Lyttelton Borough Council Chambers
1 Sumner Road
Former Lyttelton Borough Council Offices, Library
Date of building: 1887
Architects: J.J. Collins and R.D. Harman
Builders: Hollis, Williams and Green
Construction materials: brick with two street-facing facades
Style: Public building “Renaissance”
Situated on Part Reserve 35, Town of Lyttelton
When the town of Lyttelton was surveyed in 1849 Reserve 35, the area bounded by St David, Oxford, Winchester and London Street, was designated the “Market Place”. While the extent to which the Reserve was used as a market place is uncertain, it is known that one building on the site was a store constructed of canvas. Mr. H. Allwright was in charge of the store, and over 30 years later, as Mayor of Lyttelton, laid the foundation stone of the new municipal offices that were built on the same site. In his speech he reminisced about his early years there in what he claimed was the largest store in town. The 1868 Rates Map shows that other early buildings on the site included the town pound, a drill shed, and the old Resident Magistrates’ Court, located on the corner of London Street and Oxford Street.
Following the disastrous fire of 1870 that swept through the mostly wooden buildings of Lyttelton’s main business area, the decision to build in more permanent materials was an obvious one to make. The Lyttelton Borough Council identified the need for a new council office as early as 1871 when they debated the merits of moving to the old Court House to allow repairs to their existing offices and then renting them. This became an ongoing discussion but the financial position of the council delayed any decision for some years.
In 1886 the Council decided to apply to the Minister of Public Works for funding towards a joint Resident Magistrates’ Court and municipal offices. At a public meeting in August that year ratepayers met to discuss the proposal that the Council to apply for a loan of £3000 to build the new Court House and municipal offices. The intention by the Council was to let the ground floor to the Government for use by the Resident Magistrates’ Court and related services.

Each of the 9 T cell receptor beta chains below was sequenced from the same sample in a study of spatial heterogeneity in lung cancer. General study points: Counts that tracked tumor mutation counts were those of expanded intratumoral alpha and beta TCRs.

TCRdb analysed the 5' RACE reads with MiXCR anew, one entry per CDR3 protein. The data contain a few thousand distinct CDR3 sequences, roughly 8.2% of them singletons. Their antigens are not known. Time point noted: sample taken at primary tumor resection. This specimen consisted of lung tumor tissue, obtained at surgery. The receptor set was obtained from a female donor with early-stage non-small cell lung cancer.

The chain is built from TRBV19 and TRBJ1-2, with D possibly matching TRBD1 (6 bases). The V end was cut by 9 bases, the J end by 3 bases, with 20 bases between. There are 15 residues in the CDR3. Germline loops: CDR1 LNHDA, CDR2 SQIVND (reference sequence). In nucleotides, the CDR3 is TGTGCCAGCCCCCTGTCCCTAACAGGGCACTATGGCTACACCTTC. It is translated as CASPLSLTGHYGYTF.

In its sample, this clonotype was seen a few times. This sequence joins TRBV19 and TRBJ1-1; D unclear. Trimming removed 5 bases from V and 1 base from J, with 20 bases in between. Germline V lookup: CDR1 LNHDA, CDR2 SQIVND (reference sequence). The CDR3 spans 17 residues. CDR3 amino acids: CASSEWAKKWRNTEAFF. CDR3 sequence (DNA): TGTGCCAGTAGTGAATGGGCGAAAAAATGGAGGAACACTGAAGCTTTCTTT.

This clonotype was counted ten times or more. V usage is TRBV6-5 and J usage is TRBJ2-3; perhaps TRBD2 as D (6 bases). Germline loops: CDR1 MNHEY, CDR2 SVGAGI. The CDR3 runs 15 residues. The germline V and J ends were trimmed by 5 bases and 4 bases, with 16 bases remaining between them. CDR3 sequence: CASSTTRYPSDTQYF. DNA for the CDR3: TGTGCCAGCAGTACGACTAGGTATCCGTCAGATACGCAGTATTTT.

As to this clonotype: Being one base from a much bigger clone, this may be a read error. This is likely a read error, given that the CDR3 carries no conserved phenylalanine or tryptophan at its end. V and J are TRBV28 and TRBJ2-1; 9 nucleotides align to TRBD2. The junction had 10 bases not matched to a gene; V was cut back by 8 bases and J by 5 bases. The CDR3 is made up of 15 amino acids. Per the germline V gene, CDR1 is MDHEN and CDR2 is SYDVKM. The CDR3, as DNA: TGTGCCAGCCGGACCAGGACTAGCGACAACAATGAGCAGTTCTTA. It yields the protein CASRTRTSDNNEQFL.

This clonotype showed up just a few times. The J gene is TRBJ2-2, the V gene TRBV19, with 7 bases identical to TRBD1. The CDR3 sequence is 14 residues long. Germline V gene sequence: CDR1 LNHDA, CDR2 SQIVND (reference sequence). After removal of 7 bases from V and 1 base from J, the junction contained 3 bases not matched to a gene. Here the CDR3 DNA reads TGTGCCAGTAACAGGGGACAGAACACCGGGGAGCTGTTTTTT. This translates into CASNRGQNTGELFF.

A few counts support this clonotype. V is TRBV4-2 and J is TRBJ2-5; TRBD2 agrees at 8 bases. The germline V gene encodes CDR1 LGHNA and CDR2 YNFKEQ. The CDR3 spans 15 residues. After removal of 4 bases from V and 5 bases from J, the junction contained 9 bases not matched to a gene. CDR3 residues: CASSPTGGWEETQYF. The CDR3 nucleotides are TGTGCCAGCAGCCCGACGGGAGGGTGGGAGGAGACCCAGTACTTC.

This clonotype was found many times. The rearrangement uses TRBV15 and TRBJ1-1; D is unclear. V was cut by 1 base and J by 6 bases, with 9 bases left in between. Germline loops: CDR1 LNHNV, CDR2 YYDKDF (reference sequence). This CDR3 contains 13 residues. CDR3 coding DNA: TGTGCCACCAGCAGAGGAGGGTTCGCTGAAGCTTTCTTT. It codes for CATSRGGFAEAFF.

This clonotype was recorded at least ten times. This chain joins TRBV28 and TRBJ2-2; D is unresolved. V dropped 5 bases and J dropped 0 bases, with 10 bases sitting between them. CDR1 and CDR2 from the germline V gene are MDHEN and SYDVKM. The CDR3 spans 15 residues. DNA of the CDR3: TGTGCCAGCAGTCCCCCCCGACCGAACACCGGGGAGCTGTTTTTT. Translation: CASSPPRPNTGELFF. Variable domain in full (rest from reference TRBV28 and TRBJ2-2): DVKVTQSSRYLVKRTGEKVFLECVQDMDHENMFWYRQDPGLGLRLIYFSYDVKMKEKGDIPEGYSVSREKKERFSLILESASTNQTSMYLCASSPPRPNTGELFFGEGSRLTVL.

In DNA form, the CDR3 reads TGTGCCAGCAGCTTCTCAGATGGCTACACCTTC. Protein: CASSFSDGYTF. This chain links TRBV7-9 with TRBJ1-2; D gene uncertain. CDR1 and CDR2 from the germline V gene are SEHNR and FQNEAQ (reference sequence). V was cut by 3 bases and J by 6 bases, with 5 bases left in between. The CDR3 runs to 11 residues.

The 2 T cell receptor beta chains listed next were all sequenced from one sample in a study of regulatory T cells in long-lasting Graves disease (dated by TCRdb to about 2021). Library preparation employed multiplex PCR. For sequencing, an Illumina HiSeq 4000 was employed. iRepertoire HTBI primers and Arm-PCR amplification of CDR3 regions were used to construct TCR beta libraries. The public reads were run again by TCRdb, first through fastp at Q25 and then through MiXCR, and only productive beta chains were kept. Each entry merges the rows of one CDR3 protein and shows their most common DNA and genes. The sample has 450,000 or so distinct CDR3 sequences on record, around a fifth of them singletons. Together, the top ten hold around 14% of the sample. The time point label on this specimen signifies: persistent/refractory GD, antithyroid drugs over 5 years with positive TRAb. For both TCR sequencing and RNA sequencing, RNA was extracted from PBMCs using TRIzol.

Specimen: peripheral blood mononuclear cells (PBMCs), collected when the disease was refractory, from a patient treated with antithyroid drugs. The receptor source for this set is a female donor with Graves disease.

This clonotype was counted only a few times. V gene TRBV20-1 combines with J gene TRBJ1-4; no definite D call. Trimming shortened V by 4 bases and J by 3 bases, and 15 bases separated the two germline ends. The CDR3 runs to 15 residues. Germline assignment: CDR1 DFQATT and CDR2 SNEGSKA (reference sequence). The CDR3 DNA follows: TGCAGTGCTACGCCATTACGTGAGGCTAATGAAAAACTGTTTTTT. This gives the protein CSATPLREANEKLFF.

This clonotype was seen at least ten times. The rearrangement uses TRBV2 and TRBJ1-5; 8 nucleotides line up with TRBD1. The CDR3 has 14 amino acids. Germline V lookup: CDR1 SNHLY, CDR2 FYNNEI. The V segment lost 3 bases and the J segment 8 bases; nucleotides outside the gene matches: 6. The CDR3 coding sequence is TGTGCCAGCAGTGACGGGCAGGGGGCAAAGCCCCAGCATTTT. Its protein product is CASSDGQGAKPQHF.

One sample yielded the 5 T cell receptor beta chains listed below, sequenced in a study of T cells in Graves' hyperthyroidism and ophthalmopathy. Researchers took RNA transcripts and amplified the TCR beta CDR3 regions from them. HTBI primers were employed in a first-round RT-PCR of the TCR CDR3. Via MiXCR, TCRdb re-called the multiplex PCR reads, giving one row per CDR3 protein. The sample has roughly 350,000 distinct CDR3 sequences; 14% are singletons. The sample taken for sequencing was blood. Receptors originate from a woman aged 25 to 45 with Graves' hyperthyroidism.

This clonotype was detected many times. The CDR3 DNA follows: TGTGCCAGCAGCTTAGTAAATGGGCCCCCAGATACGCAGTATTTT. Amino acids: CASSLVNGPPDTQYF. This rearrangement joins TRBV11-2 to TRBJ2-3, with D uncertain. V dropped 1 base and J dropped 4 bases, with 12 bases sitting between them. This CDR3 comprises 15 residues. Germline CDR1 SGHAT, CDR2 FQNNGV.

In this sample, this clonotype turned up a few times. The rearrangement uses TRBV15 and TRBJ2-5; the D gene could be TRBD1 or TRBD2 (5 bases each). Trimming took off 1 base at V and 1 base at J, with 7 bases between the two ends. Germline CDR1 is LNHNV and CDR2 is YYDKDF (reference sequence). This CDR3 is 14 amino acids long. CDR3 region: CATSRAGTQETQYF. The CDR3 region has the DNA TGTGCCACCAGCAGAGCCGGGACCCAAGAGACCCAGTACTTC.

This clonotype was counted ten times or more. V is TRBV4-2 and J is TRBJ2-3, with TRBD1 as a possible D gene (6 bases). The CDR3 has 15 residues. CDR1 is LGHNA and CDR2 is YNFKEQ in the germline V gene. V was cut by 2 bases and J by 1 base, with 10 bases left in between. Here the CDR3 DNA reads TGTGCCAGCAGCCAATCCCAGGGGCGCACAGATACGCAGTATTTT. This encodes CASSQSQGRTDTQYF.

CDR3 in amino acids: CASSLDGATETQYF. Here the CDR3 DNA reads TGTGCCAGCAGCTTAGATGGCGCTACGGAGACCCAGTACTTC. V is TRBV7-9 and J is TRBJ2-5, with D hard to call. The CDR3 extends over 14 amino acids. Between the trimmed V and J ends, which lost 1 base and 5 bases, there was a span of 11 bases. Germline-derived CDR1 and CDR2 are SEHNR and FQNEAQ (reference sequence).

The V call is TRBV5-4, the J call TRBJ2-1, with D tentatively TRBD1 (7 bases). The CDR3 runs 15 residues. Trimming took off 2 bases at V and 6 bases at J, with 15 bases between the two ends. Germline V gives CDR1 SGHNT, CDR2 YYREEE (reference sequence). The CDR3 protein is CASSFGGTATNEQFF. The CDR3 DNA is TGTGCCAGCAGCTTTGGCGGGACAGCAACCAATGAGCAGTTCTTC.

By November the plans drawn up by the architectural firm Collins and Harman had been decided on, and finance secured. The new building was a two-storied cube, with the Resident Magistrates’ Court on the lower floor, and the chamber and offices of the Lyttelton Borough Council on the first floor. The two out-facing facades of the brick building were plastered and finished with a block cornice and parapet. Lines were incised on the plastered surface to give the appearance of a stone building with details such as keystones. The roof was corrugated iron. The windows were arched, and on the first floor had square pilasters with curved capitals. The overall style was one popular at the time – a public building “Renaissance” with ornate finishes like the pediment shape above the cornice on Oxford Street, and foliage on the semi-column shapes on the first floor windows.
The main entrance was from Oxford Street, and originally had a small balcony above. It gave access to the Court and its attached offices, while another door closer to the corner gave admittance to the court room. A third door was located on the far end of the London Street façade, and opened onto the staircase that led to the council offices on the first floor. These offices originally included accommodation for the Mayor, the Town Clerk, the Borough Surveyor, and the Committee room.
The foundation stone of the new municipal offices was laid in a ceremony in January 1887 by the Mayor, Mr. H Allwright. In October that year the council took possession of their new offices.
As the requirement for a Magistrate’s Court in Lyttelton became less frequent, the court sittings were held in the council chambers, and the growing council staff took over the ground floor of the building. The Borough Council remained at 1 Sumner Road for over 90 years, moving in 1978 to the newly-renovated Albion Hotel on the corner of Canterbury and London Streets. The Council chambers were still used for Council meetings, and the ground floor became the new premises of the public library which moved across the road from 2 Sumner Road. Renovations were undertaken to prepare the building for its new purpose, with alterations designed by architects Lucking and Vial.
In 1991 the Council moved to Norwich Quay and further alterations, designed by Vial and Bellerby, were made to accommodate the growth in collection size. In May 1999 the library moved into its present location, the Lyttelton Post Office building on the corner of Canterbury and London Streets. No. 1 Sumner Road was sold for use as a residence and business premises.
In September 2003 the Lyttelton Borough Council Chambers were registered as a Historic Place Category 2. The building was badly damaged in the earthquake in February 2011 and was demolished later that year.
- Lyttelton Library Information File: 1 Sumner Road, Council, Library
- Johnson, John. The story of Lyttelton, Lyttelton Borough Council, 1952
- Register record: Lyttelton Borough Council Chambers. NZ Historic Places Trust, Register Number 7525.
- Rossie, Liza. Original research notes and material on Lyttelton built heritage.
- Papers Past http://paperspast.natlib.govt.nz